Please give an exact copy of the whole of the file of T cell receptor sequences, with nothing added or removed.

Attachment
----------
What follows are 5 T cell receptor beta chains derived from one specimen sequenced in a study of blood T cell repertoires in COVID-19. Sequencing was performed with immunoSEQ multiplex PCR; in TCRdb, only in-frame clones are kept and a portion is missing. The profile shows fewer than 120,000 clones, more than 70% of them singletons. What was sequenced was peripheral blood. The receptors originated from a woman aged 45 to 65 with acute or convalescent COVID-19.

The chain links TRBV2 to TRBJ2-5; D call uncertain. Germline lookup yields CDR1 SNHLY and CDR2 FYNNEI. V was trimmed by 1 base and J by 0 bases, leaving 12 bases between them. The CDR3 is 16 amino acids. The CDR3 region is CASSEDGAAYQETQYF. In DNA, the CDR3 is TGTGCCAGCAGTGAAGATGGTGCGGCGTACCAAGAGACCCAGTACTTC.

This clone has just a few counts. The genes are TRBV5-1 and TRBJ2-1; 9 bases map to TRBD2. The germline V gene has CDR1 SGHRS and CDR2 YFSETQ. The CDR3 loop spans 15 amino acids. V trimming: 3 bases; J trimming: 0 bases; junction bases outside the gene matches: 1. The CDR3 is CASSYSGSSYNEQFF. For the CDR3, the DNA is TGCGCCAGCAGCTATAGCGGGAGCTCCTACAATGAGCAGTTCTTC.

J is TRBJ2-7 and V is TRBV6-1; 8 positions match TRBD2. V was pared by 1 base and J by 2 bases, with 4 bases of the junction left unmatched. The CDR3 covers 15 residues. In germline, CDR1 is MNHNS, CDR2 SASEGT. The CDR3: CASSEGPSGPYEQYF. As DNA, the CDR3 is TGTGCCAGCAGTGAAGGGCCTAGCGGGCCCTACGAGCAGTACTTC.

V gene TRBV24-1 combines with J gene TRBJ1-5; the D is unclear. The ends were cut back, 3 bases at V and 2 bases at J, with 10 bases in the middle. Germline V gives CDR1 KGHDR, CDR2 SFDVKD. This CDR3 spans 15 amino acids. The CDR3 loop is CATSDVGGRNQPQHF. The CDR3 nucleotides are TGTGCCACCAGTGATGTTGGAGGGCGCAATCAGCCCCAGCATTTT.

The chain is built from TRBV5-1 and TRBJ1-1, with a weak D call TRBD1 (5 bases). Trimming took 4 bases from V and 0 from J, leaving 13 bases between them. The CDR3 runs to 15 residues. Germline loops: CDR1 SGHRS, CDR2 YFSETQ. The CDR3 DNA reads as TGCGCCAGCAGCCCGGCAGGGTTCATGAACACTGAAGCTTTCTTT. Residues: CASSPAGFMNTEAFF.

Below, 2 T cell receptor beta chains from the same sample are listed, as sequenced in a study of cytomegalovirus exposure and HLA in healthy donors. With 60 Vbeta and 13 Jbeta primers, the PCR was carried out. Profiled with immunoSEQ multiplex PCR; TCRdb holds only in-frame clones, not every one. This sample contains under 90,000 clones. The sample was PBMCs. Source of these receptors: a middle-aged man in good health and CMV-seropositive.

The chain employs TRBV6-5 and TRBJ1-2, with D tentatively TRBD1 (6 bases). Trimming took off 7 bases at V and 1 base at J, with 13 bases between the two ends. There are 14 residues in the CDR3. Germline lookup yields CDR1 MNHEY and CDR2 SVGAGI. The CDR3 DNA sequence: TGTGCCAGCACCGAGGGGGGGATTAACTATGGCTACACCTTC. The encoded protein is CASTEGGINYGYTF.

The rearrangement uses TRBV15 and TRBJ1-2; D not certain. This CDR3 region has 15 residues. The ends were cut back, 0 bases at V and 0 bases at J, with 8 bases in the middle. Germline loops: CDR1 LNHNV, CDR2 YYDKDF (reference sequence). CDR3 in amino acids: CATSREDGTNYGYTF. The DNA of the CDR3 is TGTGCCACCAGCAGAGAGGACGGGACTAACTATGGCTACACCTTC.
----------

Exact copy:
What follows are 5 T cell receptor beta chains derived from one specimen sequenced in a study of blood T cell repertoires in COVID-19. Sequencing was performed with immunoSEQ multiplex PCR; in TCRdb, only in-frame clones are kept and a portion is missing. The profile shows fewer than 120,000 clones, more than 70% of them singletons. What was sequenced was peripheral blood. The receptors originated from a woman aged 45 to 65 with acute or convalescent COVID-19.

The chain links TRBV2 to TRBJ2-5; D call uncertain. Germline lookup yields CDR1 SNHLY and CDR2 FYNNEI. V was trimmed by 1 base and J by 0 bases, leaving 12 bases between them. The CDR3 is 16 amino acids. The CDR3 region is CASSEDGAAYQETQYF. In DNA, the CDR3 is TGTGCCAGCAGTGAAGATGGTGCGGCGTACCAAGAGACCCAGTACTTC.

This clone has just a few counts. The genes are TRBV5-1 and TRBJ2-1; 9 bases map to TRBD2. The germline V gene has CDR1 SGHRS and CDR2 YFSETQ. The CDR3 loop spans 15 amino acids. V trimming: 3 bases; J trimming: 0 bases; junction bases outside the gene matches: 1. The CDR3 is CASSYSGSSYNEQFF. For the CDR3, the DNA is TGCGCCAGCAGCTATAGCGGGAGCTCCTACAATGAGCAGTTCTTC.

J is TRBJ2-7 and V is TRBV6-1; 8 positions match TRBD2. V was pared by 1 base and J by 2 bases, with 4 bases of the junction left unmatched. The CDR3 covers 15 residues. In germline, CDR1 is MNHNS, CDR2 SASEGT. The CDR3: CASSEGPSGPYEQYF. As DNA, the CDR3 is TGTGCCAGCAGTGAAGGGCCTAGCGGGCCCTACGAGCAGTACTTC.

V gene TRBV24-1 combines with J gene TRBJ1-5; the D is unclear. The ends were cut back, 3 bases at V and 2 bases at J, with 10 bases in the middle. Germline V gives CDR1 KGHDR, CDR2 SFDVKD. This CDR3 spans 15 amino acids. The CDR3 loop is CATSDVGGRNQPQHF. The CDR3 nucleotides are TGTGCCACCAGTGATGTTGGAGGGCGCAATCAGCCCCAGCATTTT.

The chain is built from TRBV5-1 and TRBJ1-1, with a weak D call TRBD1 (5 bases). Trimming took 4 bases from V and 0 from J, leaving 13 bases between them. The CDR3 runs to 15 residues. Germline loops: CDR1 SGHRS, CDR2 YFSETQ. The CDR3 DNA reads as TGCGCCAGCAGCCCGGCAGGGTTCATGAACACTGAAGCTTTCTTT. Residues: CASSPAGFMNTEAFF.

Below, 2 T cell receptor beta chains from the same sample are listed, as sequenced in a study of cytomegalovirus exposure and HLA in healthy donors. With 60 Vbeta and 13 Jbeta primers, the PCR was carried out. Profiled with immunoSEQ multiplex PCR; TCRdb holds only in-frame clones, not every one. This sample contains under 90,000 clones. The sample was PBMCs. Source of these receptors: a middle-aged man in good health and CMV-seropositive.

The chain employs TRBV6-5 and TRBJ1-2, with D tentatively TRBD1 (6 bases). Trimming took off 7 bases at V and 1 base at J, with 13 bases between the two ends. There are 14 residues in the CDR3. Germline lookup yields CDR1 MNHEY and CDR2 SVGAGI. The CDR3 DNA sequence: TGTGCCAGCACCGAGGGGGGGATTAACTATGGCTACACCTTC. The encoded protein is CASTEGGINYGYTF.

The rearrangement uses TRBV15 and TRBJ1-2; D not certain. This CDR3 region has 15 residues. The ends were cut back, 0 bases at V and 0 bases at J, with 8 bases in the middle. Germline loops: CDR1 LNHNV, CDR2 YYDKDF (reference sequence). CDR3 in amino acids: CATSREDGTNYGYTF. The DNA of the CDR3 is TGTGCCACCAGCAGAGAGGACGGGACTAACTATGGCTACACCTTC.